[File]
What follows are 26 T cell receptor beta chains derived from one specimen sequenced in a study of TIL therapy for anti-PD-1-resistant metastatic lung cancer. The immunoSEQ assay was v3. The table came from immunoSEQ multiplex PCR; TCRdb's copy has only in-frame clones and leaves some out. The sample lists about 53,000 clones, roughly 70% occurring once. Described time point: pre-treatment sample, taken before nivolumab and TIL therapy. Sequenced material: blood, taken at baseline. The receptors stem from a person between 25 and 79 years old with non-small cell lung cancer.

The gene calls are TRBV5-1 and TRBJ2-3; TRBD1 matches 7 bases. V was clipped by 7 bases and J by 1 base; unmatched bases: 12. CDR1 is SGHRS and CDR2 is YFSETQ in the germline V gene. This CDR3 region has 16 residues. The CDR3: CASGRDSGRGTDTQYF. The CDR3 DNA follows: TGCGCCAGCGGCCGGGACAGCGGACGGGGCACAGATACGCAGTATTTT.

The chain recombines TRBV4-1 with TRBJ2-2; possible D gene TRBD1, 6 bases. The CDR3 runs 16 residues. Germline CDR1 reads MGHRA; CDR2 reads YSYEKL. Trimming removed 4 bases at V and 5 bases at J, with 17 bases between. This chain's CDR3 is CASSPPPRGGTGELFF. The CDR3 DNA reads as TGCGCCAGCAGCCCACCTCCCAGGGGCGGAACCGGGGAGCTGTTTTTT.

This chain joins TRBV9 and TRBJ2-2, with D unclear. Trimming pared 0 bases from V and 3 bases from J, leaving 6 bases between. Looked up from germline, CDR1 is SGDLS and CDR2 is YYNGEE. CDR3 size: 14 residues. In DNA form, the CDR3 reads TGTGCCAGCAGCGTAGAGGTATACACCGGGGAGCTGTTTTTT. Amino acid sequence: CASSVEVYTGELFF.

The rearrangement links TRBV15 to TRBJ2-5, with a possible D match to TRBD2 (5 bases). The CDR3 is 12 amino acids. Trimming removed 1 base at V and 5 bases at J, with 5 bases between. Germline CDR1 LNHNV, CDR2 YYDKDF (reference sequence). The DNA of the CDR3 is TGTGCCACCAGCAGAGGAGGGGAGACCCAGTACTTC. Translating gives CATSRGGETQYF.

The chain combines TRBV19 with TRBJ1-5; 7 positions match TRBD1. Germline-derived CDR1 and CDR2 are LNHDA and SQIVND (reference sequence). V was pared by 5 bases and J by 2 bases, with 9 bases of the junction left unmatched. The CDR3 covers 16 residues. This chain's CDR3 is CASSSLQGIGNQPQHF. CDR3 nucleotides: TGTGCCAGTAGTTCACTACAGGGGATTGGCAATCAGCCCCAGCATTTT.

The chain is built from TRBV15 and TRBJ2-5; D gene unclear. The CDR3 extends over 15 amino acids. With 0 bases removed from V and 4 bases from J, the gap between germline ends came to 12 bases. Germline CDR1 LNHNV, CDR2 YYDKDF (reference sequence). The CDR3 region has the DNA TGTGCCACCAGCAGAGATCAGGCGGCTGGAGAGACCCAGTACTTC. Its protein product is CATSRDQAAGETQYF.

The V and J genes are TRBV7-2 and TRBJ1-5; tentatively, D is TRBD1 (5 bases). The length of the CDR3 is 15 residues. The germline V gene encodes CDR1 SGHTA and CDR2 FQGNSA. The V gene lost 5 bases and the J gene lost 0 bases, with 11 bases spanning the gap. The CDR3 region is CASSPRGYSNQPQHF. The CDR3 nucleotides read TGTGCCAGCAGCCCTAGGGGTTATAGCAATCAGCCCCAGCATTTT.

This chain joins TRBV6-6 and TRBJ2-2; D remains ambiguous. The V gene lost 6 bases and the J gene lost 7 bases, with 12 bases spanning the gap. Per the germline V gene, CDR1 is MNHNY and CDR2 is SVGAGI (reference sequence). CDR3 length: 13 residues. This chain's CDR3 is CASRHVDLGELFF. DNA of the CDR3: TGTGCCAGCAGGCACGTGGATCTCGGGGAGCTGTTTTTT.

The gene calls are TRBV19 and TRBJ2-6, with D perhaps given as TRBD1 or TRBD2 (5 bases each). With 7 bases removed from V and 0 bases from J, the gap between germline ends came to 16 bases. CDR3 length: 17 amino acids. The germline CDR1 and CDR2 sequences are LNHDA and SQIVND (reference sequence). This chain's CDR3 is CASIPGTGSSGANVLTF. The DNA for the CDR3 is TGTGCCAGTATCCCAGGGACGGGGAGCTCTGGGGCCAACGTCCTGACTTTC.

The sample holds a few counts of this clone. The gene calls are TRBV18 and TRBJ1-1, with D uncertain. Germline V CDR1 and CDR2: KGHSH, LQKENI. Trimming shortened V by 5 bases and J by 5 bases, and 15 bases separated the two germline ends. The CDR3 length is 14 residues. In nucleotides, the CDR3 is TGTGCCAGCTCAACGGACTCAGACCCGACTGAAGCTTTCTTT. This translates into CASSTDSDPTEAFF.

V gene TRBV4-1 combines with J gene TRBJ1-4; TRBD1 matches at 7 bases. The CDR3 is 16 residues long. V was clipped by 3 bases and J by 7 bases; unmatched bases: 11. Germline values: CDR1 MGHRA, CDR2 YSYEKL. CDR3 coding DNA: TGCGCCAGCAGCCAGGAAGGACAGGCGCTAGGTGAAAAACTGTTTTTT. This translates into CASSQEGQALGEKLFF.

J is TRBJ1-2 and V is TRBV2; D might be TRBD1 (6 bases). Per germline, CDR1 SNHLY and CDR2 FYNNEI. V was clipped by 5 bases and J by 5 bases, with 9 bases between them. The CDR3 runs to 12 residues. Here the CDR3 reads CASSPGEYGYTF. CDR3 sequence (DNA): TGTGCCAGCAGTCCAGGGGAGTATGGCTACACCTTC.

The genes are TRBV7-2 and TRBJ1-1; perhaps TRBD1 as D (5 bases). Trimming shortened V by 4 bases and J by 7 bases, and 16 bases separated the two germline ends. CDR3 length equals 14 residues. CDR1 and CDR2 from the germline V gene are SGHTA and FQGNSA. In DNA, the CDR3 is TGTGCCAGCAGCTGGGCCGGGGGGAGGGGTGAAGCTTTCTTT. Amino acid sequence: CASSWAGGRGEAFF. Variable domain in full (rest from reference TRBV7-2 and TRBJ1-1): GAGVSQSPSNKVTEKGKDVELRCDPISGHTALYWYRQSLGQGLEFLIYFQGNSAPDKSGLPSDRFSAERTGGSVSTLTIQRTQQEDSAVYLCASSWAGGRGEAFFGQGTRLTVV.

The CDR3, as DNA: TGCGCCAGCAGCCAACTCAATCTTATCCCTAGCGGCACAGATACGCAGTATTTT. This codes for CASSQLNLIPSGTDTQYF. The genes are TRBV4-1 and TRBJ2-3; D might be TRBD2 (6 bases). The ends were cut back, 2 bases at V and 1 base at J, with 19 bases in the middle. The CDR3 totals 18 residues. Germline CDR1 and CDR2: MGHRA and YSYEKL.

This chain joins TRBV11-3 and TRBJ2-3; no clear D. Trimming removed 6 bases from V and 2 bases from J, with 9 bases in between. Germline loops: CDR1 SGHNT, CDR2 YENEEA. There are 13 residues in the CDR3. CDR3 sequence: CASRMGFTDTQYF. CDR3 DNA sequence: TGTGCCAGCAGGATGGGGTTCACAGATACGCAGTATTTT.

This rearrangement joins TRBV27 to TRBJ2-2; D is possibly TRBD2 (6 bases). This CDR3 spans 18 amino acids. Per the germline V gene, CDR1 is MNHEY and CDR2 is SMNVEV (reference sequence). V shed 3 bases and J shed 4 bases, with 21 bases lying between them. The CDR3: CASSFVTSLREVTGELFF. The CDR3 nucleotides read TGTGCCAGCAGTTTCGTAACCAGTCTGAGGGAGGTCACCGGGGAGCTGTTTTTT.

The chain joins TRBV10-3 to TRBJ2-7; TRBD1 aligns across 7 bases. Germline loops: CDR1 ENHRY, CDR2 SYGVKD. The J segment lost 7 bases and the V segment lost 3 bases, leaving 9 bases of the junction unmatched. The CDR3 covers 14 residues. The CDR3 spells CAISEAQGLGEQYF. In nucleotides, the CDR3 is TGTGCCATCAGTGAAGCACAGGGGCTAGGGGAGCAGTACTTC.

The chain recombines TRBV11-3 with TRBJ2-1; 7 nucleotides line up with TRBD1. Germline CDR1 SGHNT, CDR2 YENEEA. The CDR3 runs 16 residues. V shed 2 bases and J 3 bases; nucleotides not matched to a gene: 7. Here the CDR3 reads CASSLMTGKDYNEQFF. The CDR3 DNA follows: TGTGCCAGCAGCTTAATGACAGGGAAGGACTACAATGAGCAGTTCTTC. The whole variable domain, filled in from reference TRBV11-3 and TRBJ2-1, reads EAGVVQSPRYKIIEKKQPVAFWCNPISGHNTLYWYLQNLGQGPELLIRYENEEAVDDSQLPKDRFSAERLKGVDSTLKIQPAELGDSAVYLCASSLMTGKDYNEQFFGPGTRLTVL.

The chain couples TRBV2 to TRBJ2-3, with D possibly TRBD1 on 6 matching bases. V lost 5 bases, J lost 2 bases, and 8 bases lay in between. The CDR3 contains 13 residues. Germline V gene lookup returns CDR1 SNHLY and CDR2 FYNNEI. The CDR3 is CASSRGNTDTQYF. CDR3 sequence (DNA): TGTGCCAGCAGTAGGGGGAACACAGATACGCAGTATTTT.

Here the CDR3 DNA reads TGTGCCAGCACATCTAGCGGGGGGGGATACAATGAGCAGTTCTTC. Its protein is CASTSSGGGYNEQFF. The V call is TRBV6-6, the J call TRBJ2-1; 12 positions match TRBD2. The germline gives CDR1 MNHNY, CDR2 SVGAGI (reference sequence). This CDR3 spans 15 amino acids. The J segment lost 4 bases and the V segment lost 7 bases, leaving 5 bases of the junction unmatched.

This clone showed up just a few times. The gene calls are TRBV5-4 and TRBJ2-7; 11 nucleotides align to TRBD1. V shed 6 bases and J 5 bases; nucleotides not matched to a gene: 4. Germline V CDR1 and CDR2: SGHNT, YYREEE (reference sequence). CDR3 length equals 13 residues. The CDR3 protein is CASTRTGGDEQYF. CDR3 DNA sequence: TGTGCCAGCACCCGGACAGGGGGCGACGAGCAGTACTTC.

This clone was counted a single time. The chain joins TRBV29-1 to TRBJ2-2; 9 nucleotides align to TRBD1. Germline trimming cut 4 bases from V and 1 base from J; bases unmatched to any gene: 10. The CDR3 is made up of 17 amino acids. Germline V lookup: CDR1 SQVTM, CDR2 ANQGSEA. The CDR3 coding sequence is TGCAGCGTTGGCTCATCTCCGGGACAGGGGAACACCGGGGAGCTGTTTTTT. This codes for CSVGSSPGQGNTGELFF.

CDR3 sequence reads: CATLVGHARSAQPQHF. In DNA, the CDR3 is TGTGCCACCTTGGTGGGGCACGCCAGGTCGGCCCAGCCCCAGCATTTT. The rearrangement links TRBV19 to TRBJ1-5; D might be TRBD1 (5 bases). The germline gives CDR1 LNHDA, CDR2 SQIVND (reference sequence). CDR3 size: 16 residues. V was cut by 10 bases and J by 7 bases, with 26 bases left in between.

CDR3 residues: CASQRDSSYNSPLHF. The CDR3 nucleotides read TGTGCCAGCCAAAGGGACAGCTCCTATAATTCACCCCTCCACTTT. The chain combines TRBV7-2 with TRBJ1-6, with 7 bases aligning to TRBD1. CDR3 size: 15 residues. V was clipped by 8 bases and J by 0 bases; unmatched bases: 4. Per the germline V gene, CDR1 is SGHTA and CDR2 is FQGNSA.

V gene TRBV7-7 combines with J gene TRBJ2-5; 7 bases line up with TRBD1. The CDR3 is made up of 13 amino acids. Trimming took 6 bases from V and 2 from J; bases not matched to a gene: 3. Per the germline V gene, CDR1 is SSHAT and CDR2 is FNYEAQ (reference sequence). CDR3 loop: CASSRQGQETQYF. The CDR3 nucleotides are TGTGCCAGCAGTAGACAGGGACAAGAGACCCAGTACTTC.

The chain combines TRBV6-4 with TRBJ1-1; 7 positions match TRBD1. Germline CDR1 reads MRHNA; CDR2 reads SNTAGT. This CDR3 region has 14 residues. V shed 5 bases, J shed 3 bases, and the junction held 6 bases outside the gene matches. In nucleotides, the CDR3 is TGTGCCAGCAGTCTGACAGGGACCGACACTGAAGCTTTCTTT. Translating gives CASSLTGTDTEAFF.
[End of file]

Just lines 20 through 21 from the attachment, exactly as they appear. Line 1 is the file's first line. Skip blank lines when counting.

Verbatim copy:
The chain couples TRBV2 to TRBJ2-3, with D possibly TRBD1 on 6 matching bases. V lost 5 bases, J lost 2 bases, and 8 bases lay in between. The CDR3 contains 13 residues. Germline V gene lookup returns CDR1 SNHLY and CDR2 FYNNEI. The CDR3 is CASSRGNTDTQYF. CDR3 sequence (DNA): TGTGCCAGCAGTAGGGGGAACACAGATACGCAGTATTTT.

Here the CDR3 DNA reads TGTGCCAGCACATCTAGCGGGGGGGGATACAATGAGCAGTTCTTC. Its protein is CASTSSGGGYNEQFF. The V call is TRBV6-6, the J call TRBJ2-1; 12 positions match TRBD2. The germline gives CDR1 MNHNY, CDR2 SVGAGI (reference sequence). This CDR3 spans 15 amino acids. The J segment lost 4 bases and the V segment lost 7 bases, leaving 5 bases of the junction unmatched.